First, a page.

This paradigm-shifting classificatory system was thus not based on medical insights, but was a response to the changing social and economic environment (cf. Horwitz 210). The introduction of symptoms did not primarily yield advantages for the ones receiving the diagnoses, but rather the instances involved in making them: Clinicians were more likely to be reimbursed for treating specific diseases by insurers (cf. Horwitz 211); the pharmaceutical industry was able to offer specialized medication for each condition, as only products for distinct diseases could be marketed (cf. Healy); and direct-to-consumer pharmaceutical advertisement tapped a market that aimed to convince viewers that they have a medical condition that needs treatment (cf. Packer vx). While the nosology of mental illness is not entirely arbitrary and may have far reaching advantages, raising awareness of conditions and offering support for the ones afflicted, it may also “create the disorders it claims to classify” (Hacking, qtd. in Horwitz 218, emphasis in the original) on the grounds of dominant ideological, economic, and medical discourses. Much like Hollywood, medicine is a business and the second largest industry in America at that (cf. Conrad and Schneider 15).
Acknowledging the controversial history of the foundation of numerous interdisciplinary movie analyses, it seems detrimental to cling to a classificatory system that is entrenched in ideology and cost-benefit analyses. Analyzing fictional films from a strictly medical perspective may also block the view of new ways of narrating and visualizing mental illness that go beyond a meticulous representation of symptoms or the reliance on established tropes and stereotypes. A number of contemporary films implement mental illness in an artistic, expressive, or phenomenological way, attempting to capture the experience of living with neurodiversity instead of ticking off a medical checklist. Movies like Alejandro González Iñárritu’s Birdman or (The Unexpected Virtue of Ignorance) (2014) and, recently, Charlie Kaufman’s Netflix production I’m Thinking of Ending Things (2020) topicalize mental illness, but not in a medical, symptomatic, biological, or pathological way. Rather, these films offer an alternative narrative that narrows in on the characters living and experiencing these conditions.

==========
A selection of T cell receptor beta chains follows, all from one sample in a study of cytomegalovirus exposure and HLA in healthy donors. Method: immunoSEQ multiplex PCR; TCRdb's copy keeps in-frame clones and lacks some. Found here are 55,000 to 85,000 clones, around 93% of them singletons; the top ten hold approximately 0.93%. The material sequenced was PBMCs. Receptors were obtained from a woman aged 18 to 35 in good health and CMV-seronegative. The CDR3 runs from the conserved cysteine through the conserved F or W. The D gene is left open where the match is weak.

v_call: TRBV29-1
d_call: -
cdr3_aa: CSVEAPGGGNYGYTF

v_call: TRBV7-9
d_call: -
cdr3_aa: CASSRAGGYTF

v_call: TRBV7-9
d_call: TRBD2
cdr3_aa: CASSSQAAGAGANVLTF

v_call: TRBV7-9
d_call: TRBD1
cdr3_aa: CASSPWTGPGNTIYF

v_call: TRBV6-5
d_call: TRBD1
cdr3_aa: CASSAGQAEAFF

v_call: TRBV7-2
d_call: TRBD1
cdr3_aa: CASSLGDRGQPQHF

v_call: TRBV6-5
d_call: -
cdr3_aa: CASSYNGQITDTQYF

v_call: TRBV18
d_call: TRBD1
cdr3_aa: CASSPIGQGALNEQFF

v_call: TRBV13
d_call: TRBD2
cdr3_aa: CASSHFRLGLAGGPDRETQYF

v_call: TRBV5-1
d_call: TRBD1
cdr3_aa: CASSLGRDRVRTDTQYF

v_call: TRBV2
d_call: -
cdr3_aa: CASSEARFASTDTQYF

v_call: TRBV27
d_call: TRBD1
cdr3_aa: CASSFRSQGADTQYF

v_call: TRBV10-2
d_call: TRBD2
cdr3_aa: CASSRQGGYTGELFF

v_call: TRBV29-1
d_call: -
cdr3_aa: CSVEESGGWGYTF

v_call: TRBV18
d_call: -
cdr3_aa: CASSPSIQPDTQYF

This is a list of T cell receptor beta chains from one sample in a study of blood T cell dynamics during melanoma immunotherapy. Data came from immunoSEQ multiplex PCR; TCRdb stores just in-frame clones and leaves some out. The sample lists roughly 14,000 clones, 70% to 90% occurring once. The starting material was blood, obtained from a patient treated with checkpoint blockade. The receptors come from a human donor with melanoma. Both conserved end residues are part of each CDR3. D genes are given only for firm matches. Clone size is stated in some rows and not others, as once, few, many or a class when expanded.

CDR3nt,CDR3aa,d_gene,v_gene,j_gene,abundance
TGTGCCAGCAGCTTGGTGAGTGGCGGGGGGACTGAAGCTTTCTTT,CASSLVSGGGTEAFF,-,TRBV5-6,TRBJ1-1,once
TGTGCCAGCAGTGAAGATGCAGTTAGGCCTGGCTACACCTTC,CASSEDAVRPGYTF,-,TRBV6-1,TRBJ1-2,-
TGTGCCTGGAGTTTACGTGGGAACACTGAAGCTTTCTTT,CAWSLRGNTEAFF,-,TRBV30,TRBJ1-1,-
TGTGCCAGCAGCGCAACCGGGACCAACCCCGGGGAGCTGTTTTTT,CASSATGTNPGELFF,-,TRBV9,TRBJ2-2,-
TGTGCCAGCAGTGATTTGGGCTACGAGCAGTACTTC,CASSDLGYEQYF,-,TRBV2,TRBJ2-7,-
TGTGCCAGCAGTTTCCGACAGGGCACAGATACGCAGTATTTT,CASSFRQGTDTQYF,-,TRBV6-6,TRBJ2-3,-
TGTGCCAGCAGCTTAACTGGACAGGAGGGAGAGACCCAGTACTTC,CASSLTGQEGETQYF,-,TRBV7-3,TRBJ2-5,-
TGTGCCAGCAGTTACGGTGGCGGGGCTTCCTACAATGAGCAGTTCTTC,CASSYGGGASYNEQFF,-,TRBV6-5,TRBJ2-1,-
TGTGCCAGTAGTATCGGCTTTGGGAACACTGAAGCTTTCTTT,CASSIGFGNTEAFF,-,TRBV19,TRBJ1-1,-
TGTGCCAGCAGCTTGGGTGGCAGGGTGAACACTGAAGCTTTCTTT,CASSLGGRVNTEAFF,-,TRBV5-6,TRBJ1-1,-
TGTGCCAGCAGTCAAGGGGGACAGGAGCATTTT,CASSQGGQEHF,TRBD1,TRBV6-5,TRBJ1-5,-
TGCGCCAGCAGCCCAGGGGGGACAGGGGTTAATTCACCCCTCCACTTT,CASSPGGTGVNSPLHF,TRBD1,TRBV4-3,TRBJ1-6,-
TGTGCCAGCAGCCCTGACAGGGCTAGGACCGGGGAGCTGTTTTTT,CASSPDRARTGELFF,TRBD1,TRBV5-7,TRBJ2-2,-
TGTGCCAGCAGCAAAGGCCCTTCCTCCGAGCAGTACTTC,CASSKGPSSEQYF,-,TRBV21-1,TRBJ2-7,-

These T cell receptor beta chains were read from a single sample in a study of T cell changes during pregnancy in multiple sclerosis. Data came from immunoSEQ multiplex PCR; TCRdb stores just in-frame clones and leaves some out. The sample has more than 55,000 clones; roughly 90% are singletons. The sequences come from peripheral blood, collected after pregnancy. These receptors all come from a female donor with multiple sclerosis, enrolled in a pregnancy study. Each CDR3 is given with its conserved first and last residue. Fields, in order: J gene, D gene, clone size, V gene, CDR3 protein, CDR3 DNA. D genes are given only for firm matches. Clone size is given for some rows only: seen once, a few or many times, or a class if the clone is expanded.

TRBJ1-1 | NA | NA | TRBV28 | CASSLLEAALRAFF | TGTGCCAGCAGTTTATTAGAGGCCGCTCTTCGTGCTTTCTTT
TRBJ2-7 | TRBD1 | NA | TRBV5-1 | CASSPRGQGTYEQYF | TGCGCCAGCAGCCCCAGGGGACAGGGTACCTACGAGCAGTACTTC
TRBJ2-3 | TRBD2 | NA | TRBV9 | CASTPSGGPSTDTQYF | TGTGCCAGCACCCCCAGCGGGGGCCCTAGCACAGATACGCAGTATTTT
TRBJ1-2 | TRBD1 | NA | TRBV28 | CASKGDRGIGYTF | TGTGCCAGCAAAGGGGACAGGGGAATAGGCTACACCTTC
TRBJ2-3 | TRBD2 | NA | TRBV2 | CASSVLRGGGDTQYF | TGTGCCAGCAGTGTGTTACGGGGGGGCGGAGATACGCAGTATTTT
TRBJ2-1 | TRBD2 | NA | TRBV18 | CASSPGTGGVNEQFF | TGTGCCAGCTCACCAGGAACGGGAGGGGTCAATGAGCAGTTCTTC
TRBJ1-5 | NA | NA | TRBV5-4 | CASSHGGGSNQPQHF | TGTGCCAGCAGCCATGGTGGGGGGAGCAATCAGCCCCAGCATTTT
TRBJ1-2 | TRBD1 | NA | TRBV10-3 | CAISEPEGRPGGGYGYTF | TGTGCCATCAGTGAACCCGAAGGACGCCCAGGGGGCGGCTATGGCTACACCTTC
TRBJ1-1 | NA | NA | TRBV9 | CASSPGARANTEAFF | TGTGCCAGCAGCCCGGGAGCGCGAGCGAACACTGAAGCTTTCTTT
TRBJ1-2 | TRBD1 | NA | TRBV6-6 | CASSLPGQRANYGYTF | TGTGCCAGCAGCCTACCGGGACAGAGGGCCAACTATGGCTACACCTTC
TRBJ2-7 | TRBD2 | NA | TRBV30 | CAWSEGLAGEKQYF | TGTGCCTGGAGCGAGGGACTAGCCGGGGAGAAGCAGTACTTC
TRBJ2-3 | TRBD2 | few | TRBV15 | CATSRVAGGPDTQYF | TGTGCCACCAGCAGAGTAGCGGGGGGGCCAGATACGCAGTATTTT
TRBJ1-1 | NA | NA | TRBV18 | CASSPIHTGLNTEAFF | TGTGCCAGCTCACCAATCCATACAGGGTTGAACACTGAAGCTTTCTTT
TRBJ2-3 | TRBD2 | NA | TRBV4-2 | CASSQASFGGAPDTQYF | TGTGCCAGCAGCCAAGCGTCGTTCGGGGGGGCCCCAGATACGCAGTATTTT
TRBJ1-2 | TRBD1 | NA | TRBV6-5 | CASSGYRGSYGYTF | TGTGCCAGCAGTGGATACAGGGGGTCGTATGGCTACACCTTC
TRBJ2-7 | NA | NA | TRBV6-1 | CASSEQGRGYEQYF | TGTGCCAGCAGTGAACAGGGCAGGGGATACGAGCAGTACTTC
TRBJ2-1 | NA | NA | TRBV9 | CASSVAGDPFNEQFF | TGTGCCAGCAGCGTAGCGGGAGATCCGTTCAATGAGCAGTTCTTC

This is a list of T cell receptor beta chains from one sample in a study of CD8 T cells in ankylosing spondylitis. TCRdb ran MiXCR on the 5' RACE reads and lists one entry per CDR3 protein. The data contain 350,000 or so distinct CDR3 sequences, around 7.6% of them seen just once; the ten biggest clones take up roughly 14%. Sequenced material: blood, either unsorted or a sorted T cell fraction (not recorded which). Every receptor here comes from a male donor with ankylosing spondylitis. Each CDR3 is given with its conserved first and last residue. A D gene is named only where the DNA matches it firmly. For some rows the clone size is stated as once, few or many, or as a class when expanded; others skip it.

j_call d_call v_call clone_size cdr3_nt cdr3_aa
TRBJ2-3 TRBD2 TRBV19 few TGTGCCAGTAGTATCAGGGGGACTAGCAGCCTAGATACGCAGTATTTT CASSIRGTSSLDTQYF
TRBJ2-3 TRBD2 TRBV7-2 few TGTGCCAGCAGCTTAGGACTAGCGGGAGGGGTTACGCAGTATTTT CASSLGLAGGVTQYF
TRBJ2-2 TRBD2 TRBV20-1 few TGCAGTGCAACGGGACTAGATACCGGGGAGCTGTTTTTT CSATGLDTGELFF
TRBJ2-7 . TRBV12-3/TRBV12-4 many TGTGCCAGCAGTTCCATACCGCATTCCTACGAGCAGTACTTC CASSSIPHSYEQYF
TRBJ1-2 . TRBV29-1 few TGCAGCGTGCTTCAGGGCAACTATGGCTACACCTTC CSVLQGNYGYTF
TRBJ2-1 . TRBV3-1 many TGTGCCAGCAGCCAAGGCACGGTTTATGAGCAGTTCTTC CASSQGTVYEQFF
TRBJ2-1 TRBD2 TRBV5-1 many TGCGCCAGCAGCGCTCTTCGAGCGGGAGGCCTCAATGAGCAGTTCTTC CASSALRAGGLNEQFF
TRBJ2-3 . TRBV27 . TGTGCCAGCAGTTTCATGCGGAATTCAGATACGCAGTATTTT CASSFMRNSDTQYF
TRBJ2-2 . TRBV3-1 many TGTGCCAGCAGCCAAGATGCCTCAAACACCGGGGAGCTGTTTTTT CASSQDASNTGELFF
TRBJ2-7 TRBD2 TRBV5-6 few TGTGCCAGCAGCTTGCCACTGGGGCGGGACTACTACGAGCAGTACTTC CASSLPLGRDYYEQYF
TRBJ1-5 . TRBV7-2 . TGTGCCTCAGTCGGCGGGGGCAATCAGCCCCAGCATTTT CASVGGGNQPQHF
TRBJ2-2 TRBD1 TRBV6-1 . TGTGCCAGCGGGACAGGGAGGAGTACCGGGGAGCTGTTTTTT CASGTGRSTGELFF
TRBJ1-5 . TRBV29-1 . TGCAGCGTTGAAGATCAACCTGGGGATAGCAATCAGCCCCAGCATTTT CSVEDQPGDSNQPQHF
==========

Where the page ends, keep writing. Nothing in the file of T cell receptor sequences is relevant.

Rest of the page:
Movie analysis is stuck in an interpretative rut, criticizing popular culture’s over-reliance on stereotypes and demanding the close observation of medical symptoms. However, the fact that these medical symptoms are themselves not an objective truth, but created to fit the dominant narrative of mental illness put forth by the DSM, is ignored and uncritical insights are restated time and again. In contrast, popular culture’s disinformation culture should be understood as arising from the DSM’s misinformation culture that is guided by ideological and economic concerns, rather than illness experience. Relying on the DSM for understanding fictional representations of mental illness disregards more artistic ways of visualizing neurodiversity that shift the dominant narrative of mental illness away from understanding afflictions as incurable biological conditions toward acknowledging them as part of human experience.
Belluck, Pam, and Benedict Carey. “Psychiatry’s Guide Is Out of Touch With Science, Experts Say.” The New York Times, 6 May 2013, http://nytimes.com/2013/05/07/health/psychiatrys-new-guide-falls-short-experts-say.html.
Conrad, Peter, and Joseph W. Schneider. Deviance and Medicalization: From Badness to Sickness. Expanded ed., Temple UP, 1992.
Goldstein, Gerald. “Organic Mental Disorders.” Advanced Abnormal Psychology, edited by Michel Hersen and Vincent B. Van Hasselt, Springer Science+Business Media, 2001, pp. 443–59.
Healy, David. The Anti-Depressant Era. Harvard UP, 1997.
Heath, Erin. Mental Disorders in Popular Film: How Hollywood Uses, Shames, and Obscures Mental Diversity. Lexington Books, 2019.
Horwitz, Allan V. Creating Mental Illness. U of Chicago P, 2003.
Insel, Thomas. “Post by Former NIMH Director Thomas Insel: Transforming Diagnosis.” National Institute of Mental Health, U.S. Department of Health and Human Services, 29 Apr. 2013, https://www.nimh.nih.gov/about/directors/thomas-insel/blog/2013/transforming-diagnosis.shtml.
Packer, Sharon. “Introduction.” Mental Illness in Popular Culture, edited by Sharon Packer, Praeger, 2017, pp. ix–xxiv.
Pirkis, Jane, R. Warwick Blood, Catherine Francis, and Kerry McCallum. “A Review of the Literature Regarding Fictional Film and Television Portrayals of Mental Illness.” Program Evaluation Unit, The University of Melbourne, 2005, pp. 1–27.